Tuesday, 8 January 2013

BRANGELINA'S BRATS CALL IN THE ARMY

GAZE UPON MY SAINTLY VISAGE, PEASANTS,  
for this face and the faces of all my adopted 
children will be among the only ones to survive 
should disaster ever visit the western hemisphere.
Photo/CreStock




 
When Iran finally finishes that totally innocent hydro plant it's building and bombs North America, you know who's going to be saved? Not you and I, that's for sure. However, we can take some comfort in the fact that Brangelina and their kibbutz will be the first ones ushered into the bombshelter. (I'm sorry, Barack, you'll just have to wait your turn.) 

We got a sneak preview of the importance security forces attach to the royals last Friday, when Brangelina's brats were horsing around in their Hollywood Hills mansion and pushed a panic alarm for kicks "by accident."  Because that's what billionaire brats do when they're bored and they don't feel like playing polo or having takeout flown in from Paris. 

Brad and Angelina were not home at the time, so the kids were in the care of the nanny, who is no doubt lining up outside the pogie office right now after this one. 
(Angelina: "For God's sake, Guadalupe, did I not tell you a thousand times not to let the children touch that button? The one thing I told you to watch out for! *spits on floor* Ptooey! See if I ever hire an El Salvadorean again!"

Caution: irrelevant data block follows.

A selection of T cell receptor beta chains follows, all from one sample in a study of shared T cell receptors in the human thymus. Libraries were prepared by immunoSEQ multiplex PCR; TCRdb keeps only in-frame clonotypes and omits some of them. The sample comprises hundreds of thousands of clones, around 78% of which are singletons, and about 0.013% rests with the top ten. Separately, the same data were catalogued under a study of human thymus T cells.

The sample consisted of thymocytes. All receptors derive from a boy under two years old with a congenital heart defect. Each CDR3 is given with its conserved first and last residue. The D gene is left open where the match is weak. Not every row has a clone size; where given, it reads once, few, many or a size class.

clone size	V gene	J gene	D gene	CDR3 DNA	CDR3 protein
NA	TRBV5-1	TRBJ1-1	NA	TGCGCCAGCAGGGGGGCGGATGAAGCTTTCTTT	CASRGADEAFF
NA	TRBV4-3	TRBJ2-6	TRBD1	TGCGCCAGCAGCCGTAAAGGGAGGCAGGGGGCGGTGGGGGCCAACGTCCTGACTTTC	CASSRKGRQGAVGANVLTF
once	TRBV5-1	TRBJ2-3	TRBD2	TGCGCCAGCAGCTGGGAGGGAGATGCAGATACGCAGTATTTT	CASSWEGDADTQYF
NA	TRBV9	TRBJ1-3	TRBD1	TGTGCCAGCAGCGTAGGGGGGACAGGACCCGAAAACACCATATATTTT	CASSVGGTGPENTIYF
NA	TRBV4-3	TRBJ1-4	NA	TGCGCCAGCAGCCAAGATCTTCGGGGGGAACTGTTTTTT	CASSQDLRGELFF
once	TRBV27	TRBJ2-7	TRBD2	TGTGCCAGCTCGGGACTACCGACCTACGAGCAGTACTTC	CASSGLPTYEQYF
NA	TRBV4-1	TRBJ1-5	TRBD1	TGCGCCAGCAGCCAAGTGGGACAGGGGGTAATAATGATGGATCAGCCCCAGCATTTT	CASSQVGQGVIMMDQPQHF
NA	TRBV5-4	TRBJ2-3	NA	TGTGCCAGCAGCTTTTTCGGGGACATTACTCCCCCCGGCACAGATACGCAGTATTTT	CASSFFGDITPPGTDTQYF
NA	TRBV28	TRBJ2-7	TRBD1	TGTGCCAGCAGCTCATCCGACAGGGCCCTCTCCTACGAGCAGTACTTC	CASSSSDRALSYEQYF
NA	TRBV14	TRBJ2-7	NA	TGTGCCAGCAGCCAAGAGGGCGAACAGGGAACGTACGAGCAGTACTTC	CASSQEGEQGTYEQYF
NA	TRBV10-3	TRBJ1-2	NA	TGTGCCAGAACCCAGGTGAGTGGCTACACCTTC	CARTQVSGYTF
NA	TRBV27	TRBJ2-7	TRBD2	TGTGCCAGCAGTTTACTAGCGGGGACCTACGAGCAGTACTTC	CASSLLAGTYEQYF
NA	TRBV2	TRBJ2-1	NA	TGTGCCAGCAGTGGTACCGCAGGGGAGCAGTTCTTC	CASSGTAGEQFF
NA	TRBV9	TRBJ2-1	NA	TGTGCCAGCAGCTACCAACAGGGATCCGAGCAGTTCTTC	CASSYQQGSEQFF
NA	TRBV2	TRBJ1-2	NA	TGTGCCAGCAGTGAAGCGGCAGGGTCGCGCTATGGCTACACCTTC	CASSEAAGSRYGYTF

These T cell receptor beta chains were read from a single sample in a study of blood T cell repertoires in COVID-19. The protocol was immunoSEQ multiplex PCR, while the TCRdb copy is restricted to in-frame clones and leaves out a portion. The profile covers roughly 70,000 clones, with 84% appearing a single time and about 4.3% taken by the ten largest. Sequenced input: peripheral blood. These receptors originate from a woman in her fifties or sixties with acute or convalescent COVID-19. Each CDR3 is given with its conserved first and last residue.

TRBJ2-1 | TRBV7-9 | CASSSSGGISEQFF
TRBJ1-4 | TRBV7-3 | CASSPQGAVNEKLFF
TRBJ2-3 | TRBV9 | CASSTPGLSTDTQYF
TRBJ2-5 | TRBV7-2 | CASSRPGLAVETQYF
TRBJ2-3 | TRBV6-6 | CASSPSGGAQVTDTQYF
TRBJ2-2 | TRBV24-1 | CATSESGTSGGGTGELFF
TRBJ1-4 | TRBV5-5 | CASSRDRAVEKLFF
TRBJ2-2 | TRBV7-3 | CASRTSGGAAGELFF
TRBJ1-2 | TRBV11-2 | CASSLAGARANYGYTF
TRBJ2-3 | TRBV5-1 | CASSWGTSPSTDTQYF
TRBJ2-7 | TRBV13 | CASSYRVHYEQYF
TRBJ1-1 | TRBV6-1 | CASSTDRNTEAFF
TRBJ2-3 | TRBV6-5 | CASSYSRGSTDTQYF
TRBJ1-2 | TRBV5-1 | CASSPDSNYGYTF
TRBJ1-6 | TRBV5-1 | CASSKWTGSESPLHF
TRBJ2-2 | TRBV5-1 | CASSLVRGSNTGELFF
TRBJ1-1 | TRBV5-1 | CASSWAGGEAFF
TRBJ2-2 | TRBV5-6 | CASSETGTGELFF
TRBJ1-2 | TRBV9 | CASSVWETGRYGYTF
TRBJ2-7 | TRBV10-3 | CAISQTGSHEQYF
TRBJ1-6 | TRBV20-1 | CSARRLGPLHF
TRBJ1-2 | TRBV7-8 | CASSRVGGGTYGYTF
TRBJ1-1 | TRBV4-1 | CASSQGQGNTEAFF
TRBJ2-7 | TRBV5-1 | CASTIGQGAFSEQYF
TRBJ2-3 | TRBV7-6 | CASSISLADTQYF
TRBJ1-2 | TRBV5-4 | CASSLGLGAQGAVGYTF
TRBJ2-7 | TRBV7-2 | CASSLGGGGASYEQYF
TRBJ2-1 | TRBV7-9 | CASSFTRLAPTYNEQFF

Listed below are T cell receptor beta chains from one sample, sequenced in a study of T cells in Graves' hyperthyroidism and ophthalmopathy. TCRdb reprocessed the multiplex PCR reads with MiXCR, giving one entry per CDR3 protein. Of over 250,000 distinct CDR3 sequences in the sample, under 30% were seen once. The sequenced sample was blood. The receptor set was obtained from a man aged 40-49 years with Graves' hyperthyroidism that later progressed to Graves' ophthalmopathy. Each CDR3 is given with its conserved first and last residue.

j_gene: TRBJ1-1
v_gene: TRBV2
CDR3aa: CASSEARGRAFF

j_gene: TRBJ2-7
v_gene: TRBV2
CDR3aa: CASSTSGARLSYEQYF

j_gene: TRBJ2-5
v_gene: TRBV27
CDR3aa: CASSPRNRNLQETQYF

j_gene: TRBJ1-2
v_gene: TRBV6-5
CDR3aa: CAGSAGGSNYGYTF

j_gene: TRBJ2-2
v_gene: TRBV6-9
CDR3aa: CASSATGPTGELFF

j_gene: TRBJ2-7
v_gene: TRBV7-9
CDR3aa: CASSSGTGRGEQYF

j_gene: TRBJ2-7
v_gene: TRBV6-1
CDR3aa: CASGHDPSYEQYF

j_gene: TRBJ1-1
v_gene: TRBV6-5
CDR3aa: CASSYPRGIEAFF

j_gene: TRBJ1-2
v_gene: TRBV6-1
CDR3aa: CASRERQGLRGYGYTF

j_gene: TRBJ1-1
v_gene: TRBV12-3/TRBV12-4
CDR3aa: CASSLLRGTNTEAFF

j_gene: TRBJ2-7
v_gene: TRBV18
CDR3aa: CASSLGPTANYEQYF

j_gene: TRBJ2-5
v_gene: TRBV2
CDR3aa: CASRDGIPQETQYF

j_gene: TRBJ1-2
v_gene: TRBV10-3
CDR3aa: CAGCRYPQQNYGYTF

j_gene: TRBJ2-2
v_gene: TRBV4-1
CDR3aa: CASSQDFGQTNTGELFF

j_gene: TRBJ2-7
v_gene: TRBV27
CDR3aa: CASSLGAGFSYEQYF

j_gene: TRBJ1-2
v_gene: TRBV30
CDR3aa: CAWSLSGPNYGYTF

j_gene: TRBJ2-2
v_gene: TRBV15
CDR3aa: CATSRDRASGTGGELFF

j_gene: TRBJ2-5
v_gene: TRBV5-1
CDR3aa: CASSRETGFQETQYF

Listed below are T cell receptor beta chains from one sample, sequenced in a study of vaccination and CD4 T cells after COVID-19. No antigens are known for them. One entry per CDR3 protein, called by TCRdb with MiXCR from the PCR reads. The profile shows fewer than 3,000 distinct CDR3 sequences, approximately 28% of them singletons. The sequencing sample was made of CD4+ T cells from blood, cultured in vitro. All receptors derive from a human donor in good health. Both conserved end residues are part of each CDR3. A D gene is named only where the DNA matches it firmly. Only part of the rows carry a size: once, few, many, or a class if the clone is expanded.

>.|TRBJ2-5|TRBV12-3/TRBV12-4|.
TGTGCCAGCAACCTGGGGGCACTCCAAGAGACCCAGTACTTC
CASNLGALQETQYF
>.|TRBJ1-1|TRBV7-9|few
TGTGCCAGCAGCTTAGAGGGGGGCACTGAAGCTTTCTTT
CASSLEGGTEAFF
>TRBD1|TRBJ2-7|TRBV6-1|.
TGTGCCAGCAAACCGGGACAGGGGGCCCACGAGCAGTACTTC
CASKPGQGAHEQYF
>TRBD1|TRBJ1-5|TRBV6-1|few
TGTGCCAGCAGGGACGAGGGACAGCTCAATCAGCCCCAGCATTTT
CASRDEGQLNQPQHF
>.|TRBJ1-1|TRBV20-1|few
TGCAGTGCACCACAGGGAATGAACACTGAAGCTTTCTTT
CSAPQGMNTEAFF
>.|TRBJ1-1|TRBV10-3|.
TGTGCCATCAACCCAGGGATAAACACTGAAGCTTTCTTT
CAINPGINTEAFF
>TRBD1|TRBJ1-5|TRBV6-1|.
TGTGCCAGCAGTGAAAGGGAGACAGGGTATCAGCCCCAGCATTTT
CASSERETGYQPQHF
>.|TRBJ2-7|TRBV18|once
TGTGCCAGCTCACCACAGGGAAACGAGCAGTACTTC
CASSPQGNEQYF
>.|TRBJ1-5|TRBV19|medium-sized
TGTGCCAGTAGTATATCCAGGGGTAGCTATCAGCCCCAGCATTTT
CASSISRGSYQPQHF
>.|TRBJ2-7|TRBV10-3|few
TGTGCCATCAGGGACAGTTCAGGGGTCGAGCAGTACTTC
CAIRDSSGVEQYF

Brad: "Now, Ange, don't be so hard on . . ."  
Ange: "Why are you talking? Did I tell you you could talk? DOES SOMEONE WANT TO SLEEP ON THE JENNIFER COUCH TONIGHT?"   
Brad: *gulp* "I'll be good.") 

And here is what happened when that button got pushed: A friggin' police feeding-frenzy ensued. A phalanx of squad cars raced to the home. Followed by fire trucks. Followed by helicopters. That's right, helicopters. Because, by God, it was the Brangelina panic button, so the safety of the very United States of America depended on responding quickly to it

It's good to know those emergency response teams have their priorities straight. I'm sure the residents of New Orleans who were stranded on rooftops for days after hurricane Katrina will be happy to see how things have changed.